Library of Birmingham cuts weekend opening to six hours
The £189m Library of Birmingham, which has been open for less than two years, is to be shut on Sundays.
It means the building, housing one million books, will be available for just six hours at weekends, from 11:00 to 17:00 on Saturdays.
The city council cut the hours - from 19 April - as part of needs to save nearly £113m from its 2015/16 budget.
In February, it announced opening hours would be reduced. Up to 90 staff are expected to lose their jobs.
The council stressed that staff redundancies were still being discussed, but cuts could affect a total of 100 people.
The library has more than 200 public access computers, theatres, an exhibition gallery and music rooms.
Loans were mostly used to fund its construction, with a small amount raised through donations and council land sales.
It replaced the 1970s Central Library, which Prince Charles famously described as looking like a place where books would be "incinerated rather than read".
But a mixture of budget cuts and a £1.1bn equal pay claim from female workers has left the council with significant financial problems.
Council leader Sir Albert Bore said the legal bill in particular had left the Labour-run council in a "horrendous position financially".
Library user Steve Godwin, 52, of Handsworth Wood, said he thought the move was "absolutely appalling".
"It's one of the highlights of the city. As a library it's wonderful, modern architecture at its better end. It's a crying shame."
Elaine Lawrence, 47, from Penkridge, Staffordshire, said she thought it was "a bit of a shame" but added: "I don't know how many read books these days.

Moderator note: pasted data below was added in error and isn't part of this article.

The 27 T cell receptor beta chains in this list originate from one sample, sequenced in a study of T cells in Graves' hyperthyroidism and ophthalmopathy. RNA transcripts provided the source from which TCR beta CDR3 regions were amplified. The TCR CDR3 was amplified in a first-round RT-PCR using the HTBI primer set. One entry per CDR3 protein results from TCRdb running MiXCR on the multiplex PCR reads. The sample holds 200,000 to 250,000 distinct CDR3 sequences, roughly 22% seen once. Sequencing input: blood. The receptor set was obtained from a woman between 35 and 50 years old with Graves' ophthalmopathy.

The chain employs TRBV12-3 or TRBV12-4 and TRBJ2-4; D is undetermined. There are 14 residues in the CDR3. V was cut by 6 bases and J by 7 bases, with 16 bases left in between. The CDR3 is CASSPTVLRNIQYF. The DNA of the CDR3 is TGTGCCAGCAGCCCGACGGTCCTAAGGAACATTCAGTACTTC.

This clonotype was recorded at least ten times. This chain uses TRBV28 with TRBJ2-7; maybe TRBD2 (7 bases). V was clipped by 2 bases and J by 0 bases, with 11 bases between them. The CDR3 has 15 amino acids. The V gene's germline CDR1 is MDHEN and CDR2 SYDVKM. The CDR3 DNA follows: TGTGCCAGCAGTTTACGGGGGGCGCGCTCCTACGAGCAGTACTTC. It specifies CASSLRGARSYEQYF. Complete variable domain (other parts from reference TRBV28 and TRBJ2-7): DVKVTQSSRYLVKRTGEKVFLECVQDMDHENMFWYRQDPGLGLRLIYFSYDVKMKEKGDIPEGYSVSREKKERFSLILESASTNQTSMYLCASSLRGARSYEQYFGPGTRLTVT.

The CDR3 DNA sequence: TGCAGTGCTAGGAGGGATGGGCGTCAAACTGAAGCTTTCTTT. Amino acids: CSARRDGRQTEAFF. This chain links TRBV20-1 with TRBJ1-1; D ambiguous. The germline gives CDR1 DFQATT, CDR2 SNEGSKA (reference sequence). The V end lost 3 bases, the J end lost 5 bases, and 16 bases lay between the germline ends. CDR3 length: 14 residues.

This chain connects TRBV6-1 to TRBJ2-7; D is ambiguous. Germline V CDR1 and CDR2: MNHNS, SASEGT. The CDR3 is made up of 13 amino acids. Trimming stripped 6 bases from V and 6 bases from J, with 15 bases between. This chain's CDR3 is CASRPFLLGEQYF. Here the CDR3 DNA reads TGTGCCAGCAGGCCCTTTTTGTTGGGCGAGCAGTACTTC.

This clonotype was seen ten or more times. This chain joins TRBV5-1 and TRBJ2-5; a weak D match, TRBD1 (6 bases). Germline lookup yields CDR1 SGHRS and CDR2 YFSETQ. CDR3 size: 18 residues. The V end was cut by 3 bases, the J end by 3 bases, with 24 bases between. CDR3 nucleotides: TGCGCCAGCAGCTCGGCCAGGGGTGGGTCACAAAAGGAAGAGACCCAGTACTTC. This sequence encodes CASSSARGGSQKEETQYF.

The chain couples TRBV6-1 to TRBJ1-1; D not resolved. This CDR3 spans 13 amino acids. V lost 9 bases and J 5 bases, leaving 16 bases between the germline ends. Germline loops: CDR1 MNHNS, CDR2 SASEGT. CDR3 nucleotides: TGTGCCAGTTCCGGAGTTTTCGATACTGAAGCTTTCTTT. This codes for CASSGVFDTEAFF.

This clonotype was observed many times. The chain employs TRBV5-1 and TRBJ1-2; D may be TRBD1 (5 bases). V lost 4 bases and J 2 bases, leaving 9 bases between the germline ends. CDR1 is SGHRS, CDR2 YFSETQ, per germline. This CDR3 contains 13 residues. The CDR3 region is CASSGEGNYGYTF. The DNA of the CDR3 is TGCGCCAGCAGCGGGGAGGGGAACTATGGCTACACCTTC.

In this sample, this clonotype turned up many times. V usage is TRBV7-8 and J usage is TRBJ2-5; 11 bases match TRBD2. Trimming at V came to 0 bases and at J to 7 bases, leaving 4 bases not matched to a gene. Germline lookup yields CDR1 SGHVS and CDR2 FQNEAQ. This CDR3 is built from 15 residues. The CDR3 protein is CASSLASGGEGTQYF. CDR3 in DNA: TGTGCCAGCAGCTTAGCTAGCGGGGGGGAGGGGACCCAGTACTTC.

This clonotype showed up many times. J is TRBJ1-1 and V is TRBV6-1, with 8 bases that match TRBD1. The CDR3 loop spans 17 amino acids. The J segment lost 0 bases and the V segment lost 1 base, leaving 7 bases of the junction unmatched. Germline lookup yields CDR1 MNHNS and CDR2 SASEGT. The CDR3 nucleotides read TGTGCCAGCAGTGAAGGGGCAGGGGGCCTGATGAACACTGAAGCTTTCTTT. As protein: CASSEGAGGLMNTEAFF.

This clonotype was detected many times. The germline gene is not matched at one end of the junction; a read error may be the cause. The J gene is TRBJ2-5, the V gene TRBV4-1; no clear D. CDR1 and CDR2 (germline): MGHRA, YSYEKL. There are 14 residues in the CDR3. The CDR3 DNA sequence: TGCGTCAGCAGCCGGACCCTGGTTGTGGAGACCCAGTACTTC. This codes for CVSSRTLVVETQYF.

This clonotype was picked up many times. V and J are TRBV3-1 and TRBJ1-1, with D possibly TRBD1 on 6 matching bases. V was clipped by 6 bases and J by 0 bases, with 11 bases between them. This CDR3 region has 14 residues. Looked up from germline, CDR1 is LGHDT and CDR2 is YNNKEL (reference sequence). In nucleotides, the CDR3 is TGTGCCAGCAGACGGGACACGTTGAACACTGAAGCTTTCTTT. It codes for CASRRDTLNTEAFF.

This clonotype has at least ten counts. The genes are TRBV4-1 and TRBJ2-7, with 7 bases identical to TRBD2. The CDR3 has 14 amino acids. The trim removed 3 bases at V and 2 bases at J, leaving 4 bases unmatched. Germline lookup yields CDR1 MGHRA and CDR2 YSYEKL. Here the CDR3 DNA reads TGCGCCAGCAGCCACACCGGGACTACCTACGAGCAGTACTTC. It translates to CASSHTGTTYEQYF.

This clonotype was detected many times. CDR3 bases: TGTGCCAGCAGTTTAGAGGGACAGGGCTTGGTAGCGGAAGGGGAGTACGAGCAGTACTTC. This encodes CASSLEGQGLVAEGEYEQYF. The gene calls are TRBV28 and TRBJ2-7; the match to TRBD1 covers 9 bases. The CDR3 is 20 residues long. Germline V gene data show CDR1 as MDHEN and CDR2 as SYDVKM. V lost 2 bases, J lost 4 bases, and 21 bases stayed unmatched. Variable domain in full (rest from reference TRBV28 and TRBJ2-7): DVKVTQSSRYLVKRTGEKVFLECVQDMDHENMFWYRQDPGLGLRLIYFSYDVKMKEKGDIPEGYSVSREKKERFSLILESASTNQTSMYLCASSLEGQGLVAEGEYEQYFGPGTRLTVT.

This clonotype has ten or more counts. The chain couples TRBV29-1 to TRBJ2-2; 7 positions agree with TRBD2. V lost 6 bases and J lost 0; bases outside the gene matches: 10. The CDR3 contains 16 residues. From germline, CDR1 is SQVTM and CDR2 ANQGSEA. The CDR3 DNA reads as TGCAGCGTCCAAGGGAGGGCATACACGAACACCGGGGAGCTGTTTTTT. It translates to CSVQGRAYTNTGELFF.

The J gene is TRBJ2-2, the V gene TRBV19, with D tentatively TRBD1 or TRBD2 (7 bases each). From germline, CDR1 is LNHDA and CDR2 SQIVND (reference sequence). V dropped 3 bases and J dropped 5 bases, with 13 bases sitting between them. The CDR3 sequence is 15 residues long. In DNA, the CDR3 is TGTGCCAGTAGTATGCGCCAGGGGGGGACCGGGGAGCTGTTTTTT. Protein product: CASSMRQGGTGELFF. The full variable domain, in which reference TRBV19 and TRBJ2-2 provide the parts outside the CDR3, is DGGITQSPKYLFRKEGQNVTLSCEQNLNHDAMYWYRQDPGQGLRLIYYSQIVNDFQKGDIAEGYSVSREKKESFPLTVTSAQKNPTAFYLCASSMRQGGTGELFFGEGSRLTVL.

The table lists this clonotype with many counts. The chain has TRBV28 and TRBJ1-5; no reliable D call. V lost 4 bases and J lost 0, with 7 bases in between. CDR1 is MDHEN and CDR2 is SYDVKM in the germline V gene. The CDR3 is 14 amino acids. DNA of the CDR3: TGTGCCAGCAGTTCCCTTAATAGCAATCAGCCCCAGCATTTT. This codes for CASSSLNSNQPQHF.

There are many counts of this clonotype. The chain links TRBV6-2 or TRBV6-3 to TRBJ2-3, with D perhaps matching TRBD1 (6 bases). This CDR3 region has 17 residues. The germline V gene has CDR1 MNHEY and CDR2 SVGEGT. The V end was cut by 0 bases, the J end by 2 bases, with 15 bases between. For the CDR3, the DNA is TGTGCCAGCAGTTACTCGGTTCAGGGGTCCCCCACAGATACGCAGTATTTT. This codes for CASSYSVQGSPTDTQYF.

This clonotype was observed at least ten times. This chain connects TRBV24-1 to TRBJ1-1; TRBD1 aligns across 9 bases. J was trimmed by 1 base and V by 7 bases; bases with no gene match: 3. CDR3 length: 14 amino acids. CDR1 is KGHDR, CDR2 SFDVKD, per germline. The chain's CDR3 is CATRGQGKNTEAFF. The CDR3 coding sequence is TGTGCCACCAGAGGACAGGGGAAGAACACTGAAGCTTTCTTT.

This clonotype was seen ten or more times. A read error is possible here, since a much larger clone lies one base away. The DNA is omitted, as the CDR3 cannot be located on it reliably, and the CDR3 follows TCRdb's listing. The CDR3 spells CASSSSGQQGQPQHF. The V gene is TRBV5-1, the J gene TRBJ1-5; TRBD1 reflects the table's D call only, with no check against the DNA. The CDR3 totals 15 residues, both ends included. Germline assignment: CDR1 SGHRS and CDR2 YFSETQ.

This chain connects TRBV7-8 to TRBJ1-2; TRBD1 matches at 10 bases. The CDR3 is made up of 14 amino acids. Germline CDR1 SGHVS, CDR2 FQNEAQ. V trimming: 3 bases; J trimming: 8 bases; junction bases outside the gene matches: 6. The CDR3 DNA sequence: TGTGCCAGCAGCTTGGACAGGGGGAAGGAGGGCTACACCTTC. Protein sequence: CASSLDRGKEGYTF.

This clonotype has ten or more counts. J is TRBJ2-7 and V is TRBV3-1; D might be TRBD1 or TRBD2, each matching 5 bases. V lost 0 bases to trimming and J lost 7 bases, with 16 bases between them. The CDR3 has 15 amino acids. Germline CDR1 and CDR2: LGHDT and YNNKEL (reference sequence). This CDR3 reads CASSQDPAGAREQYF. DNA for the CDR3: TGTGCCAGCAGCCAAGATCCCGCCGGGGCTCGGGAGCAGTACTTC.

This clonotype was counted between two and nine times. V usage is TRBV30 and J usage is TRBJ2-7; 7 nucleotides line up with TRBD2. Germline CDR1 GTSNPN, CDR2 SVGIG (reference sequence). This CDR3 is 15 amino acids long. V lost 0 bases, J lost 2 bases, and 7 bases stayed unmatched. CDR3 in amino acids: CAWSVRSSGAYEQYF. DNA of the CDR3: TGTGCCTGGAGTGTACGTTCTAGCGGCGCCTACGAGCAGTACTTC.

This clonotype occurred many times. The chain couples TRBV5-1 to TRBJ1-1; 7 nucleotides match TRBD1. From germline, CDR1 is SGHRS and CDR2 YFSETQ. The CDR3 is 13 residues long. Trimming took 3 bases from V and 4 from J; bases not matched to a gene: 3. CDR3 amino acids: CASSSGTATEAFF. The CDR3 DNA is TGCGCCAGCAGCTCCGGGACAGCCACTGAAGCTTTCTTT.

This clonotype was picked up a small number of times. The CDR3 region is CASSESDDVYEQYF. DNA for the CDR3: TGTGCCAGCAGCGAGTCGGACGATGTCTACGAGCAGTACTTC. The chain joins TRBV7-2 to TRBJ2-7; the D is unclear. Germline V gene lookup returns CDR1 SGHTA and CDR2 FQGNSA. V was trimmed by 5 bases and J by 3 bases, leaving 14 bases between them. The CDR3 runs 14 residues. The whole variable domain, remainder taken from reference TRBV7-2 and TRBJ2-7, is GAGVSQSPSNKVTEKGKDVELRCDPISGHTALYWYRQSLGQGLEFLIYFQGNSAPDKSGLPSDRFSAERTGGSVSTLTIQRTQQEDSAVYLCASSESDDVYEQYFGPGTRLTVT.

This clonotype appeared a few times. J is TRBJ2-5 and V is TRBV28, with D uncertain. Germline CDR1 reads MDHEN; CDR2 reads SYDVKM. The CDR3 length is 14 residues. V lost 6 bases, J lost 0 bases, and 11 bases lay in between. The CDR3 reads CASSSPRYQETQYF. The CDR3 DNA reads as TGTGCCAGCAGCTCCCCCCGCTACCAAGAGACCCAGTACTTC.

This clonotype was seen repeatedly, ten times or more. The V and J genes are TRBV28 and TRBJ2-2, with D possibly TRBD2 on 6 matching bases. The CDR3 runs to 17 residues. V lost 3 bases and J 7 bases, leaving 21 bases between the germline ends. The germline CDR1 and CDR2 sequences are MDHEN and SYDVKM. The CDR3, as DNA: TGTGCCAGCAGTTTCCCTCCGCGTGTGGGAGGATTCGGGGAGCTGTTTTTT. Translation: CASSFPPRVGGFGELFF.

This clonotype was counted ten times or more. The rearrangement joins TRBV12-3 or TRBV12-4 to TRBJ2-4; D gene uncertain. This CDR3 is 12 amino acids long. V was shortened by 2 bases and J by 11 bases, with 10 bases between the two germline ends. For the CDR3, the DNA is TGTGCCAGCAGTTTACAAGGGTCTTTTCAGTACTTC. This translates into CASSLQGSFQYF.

"I assume if the council have done research, they'll know it doesn't need to open on Sundays."
Library of Birmingham opening hours:
- Monday - Friday 8:00 - 20:00
- Saturday 9:00 - 17:00
- Sunday 11:00 - 16:00
From 19 April:
- Monday/Tuesday 11:00 - 19:00
- Wednesday - Saturday 11:00 - 17:00
- Sunday closed
The Wolfson Centre for Archival Research will be open Tuesday to Saturday 11:00 - 16:00. This will be reviewed at the end of May.
Ciara Gallagher, 23, from Solihull, said it seemed "ridiculous to spend a huge amount of money" to then only have it open for 40 hours a week.
However, she thought there would only be a limited impact on tourism "because people would take photos outside anyway and may not go inside".
David Rostron, 34, of Dudley, said: "When they make such a bold statement with the library to rejuvenate the idea of the library and then cut staffing levels and hours, it's almost taking it away.
"The idea of having a library for people to drop into, that's flexible for people working or students - and then to take that away - it's huge, especially for families with children who may only be able to go on Sundays."
The Library of Birmingham was recently named the only attraction outside London on a list of the UK's 10 most-visited tourist sites last year.
It drew more than 2.4 million visitors, beating London's British Library, which saw about 1.6 million.